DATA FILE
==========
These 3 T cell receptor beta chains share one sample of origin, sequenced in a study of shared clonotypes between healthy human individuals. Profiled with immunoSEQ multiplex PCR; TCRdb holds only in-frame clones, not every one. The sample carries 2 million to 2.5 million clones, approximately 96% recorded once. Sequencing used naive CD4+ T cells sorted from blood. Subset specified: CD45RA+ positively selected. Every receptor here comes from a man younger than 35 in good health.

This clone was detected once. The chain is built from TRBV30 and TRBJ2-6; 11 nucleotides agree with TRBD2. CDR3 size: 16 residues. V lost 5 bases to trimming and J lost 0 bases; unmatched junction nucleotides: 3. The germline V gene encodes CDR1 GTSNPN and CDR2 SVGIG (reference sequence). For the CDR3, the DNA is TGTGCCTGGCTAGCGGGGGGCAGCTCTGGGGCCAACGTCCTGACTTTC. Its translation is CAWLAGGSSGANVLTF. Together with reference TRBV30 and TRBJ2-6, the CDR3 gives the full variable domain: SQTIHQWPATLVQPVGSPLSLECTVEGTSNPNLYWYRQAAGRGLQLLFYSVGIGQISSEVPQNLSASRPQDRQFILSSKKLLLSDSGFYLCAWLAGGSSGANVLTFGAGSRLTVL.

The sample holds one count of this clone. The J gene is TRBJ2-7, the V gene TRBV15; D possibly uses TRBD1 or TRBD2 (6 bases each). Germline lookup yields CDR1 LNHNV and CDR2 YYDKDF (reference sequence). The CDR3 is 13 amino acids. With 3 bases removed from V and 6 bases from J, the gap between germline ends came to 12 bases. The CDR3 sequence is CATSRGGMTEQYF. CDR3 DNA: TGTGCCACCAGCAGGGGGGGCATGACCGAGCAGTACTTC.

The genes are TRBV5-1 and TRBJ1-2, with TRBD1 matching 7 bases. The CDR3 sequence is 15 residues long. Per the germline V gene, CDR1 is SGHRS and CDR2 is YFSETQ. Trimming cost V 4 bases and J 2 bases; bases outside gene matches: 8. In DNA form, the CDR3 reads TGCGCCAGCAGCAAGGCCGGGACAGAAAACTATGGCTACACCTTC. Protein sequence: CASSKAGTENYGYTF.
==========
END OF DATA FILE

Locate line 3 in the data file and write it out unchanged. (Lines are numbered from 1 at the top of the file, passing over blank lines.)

The sample holds one count of this clone. The J gene is TRBJ2-7, the V gene TRBV15; D possibly uses TRBD1 or TRBD2 (6 bases each). Germline lookup yields CDR1 LNHNV and CDR2 YYDKDF (reference sequence). The CDR3 is 13 amino acids. With 3 bases removed from V and 6 bases from J, the gap between germline ends came to 12 bases. The CDR3 sequence is CATSRGGMTEQYF. CDR3 DNA: TGTGCCACCAGCAGGGGGGGCATGACCGAGCAGTACTTC.